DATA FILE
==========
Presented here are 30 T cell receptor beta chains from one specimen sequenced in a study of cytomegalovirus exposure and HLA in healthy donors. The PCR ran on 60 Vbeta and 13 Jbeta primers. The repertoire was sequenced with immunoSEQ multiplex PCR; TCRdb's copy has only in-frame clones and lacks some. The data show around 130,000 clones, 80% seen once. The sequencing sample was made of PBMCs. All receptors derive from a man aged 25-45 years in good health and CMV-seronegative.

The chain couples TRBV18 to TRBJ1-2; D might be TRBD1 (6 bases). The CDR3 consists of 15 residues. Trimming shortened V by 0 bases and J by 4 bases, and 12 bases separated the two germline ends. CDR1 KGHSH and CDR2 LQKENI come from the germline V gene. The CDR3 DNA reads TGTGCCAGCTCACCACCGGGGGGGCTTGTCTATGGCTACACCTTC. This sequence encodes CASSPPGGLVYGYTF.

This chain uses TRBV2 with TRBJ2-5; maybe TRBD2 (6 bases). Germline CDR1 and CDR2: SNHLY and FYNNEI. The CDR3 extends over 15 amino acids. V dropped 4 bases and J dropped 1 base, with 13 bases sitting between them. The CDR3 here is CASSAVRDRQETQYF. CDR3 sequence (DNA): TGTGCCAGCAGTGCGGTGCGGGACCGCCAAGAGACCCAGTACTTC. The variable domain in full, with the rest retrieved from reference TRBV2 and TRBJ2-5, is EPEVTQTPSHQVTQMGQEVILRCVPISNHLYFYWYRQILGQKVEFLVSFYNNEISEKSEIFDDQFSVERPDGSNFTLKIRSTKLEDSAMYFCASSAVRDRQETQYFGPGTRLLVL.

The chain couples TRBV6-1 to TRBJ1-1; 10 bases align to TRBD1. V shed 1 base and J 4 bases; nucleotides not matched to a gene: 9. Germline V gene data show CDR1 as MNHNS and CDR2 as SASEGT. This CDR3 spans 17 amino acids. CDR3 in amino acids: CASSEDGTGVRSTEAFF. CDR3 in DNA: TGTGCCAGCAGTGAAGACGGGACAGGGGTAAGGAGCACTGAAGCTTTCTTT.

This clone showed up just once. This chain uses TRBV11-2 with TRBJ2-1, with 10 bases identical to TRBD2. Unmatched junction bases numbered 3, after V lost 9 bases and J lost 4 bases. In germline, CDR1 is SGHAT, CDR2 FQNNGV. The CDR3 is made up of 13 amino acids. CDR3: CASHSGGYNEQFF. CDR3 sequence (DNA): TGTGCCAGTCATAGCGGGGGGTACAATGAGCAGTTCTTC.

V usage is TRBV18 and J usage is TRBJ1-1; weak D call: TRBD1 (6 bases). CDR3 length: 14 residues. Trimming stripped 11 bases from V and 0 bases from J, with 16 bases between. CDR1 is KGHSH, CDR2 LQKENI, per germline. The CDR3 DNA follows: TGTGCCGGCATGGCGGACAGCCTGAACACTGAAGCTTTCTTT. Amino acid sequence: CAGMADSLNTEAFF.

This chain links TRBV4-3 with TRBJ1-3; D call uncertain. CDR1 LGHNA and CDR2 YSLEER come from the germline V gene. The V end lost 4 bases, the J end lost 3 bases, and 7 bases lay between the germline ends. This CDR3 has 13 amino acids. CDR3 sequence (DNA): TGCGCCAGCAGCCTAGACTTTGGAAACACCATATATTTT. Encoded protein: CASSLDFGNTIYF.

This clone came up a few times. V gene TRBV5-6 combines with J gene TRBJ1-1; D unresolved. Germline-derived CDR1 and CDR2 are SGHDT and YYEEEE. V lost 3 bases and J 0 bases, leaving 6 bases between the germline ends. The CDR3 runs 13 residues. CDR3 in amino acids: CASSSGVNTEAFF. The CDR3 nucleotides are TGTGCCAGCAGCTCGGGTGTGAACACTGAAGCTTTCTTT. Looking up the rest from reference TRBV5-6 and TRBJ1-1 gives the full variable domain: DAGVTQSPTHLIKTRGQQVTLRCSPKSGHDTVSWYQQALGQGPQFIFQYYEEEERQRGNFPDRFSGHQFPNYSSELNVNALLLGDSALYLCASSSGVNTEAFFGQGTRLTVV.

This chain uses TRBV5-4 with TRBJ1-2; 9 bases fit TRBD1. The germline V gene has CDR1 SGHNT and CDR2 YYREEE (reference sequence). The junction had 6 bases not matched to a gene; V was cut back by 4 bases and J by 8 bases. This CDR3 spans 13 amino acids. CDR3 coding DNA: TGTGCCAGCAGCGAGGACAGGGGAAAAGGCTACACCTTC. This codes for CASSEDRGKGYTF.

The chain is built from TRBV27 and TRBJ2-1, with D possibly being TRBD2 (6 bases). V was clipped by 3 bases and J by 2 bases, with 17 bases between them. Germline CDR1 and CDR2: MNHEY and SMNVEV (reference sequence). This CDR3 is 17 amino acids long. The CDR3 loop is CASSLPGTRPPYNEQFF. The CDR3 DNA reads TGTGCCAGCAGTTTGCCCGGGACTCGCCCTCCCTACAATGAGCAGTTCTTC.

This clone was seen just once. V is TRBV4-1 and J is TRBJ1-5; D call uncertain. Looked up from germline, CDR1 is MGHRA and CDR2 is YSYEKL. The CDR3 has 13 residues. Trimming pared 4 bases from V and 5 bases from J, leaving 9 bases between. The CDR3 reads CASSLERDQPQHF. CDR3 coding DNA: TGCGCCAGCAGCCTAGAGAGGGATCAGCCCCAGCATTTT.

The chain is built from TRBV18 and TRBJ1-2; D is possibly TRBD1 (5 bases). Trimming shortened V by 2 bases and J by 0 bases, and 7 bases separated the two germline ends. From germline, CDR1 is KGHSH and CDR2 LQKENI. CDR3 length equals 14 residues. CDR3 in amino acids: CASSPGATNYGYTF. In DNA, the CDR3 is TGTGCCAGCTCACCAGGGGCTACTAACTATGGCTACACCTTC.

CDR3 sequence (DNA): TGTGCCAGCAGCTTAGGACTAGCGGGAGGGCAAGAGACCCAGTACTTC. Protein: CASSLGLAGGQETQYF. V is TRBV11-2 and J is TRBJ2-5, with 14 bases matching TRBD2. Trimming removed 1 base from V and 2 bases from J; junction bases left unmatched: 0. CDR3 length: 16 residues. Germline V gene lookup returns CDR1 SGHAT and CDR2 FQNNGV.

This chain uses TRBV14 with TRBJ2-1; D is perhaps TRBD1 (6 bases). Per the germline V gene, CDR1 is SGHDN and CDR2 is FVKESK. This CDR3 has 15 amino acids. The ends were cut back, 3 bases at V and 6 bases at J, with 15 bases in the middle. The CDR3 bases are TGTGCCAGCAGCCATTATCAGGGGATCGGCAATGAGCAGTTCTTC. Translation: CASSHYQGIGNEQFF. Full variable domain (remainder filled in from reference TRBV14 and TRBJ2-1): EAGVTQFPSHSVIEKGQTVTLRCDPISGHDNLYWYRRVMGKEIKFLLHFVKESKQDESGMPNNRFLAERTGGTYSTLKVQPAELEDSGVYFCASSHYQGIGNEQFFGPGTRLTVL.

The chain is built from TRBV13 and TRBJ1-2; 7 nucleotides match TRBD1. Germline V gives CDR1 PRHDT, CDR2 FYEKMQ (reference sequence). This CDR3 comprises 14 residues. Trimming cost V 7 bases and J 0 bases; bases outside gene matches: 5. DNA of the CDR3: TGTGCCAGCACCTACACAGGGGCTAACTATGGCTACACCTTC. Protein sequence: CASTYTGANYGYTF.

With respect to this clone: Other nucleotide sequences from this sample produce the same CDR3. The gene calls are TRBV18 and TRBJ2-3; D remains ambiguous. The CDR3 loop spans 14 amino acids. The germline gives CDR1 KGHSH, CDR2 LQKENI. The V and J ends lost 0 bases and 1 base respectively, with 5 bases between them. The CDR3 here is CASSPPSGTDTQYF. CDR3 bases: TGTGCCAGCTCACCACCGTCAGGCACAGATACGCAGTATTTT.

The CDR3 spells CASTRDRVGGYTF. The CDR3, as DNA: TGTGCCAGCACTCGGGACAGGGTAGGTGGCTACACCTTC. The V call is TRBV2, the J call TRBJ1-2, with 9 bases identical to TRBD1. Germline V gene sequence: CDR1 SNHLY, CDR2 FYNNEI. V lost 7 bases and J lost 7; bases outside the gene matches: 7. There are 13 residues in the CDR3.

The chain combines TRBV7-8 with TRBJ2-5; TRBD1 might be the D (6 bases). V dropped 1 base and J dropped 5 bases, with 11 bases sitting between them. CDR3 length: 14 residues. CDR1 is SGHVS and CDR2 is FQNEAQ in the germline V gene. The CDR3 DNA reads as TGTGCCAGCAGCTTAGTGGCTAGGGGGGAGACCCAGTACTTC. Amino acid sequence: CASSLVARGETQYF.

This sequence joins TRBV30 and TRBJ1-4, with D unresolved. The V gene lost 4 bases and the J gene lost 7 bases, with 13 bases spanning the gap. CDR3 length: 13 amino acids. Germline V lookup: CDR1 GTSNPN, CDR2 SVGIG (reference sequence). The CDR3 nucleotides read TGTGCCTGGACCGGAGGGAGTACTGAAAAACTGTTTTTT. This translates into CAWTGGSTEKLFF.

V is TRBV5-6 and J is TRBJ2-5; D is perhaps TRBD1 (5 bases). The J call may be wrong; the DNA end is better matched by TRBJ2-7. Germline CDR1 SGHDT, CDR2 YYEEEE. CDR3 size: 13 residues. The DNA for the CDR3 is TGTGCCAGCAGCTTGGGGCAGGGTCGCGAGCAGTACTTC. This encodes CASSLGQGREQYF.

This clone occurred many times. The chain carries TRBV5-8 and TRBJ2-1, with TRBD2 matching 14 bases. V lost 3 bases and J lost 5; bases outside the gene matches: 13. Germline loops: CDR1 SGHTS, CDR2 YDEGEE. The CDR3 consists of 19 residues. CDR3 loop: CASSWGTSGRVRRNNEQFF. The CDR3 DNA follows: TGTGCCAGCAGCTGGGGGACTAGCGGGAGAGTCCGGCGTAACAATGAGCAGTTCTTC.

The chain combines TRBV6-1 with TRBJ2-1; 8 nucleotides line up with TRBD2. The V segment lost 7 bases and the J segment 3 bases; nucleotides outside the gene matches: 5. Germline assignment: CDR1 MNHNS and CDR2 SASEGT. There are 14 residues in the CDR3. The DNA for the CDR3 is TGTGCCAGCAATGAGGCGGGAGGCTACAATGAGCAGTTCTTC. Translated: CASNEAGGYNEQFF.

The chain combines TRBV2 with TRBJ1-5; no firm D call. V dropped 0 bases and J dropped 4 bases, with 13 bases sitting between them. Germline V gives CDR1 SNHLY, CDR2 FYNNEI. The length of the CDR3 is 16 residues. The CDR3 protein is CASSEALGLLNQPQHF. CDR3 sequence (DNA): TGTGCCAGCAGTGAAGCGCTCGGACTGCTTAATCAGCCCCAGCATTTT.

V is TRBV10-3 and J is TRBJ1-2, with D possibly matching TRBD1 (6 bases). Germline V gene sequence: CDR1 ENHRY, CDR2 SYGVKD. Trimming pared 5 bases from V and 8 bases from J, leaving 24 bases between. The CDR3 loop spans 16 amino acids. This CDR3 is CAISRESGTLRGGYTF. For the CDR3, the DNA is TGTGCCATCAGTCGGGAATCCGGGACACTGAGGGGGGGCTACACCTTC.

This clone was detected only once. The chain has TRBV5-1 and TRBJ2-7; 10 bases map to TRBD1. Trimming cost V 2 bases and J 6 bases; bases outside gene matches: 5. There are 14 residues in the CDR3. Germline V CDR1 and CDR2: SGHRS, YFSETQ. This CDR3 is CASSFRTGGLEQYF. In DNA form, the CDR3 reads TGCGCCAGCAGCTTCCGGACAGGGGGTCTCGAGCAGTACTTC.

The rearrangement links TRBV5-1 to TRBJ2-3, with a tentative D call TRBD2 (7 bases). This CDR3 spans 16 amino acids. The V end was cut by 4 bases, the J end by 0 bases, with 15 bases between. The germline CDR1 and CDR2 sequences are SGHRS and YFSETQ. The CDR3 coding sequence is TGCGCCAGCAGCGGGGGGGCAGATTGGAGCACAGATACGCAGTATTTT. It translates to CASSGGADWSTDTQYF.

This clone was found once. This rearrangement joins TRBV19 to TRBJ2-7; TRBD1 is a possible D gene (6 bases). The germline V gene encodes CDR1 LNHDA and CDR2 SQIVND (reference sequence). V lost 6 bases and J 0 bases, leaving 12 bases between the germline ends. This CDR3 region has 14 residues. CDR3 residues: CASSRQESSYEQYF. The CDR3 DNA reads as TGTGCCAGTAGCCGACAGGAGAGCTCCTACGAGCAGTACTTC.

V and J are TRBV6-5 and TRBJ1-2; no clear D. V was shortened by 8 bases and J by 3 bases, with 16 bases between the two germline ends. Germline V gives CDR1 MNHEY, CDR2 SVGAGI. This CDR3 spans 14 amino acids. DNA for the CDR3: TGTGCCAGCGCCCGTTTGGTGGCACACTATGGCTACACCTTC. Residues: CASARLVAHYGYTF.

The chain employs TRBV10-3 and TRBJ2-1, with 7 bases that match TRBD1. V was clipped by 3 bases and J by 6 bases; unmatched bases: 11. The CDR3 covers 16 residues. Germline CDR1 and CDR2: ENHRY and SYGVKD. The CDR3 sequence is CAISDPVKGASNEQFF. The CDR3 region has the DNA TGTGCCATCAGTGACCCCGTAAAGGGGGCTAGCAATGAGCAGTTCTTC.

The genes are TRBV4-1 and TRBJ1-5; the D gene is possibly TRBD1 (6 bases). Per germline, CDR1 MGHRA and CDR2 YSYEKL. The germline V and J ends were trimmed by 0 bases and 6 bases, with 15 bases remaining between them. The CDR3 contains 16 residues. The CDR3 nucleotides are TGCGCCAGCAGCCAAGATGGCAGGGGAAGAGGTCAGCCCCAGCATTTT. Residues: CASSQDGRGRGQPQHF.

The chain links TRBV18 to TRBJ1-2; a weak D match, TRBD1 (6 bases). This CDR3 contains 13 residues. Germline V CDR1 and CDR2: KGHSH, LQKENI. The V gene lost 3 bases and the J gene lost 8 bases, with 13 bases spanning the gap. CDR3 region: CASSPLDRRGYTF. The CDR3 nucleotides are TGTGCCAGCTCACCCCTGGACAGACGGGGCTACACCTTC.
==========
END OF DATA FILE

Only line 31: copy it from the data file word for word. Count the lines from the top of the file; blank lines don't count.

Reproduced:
The chain links TRBV18 to TRBJ1-2; a weak D match, TRBD1 (6 bases). This CDR3 contains 13 residues. Germline V CDR1 and CDR2: KGHSH, LQKENI. The V gene lost 3 bases and the J gene lost 8 bases, with 13 bases spanning the gap. CDR3 region: CASSPLDRRGYTF. The CDR3 nucleotides are TGTGCCAGCTCACCCCTGGACAGACGGGGCTACACCTTC.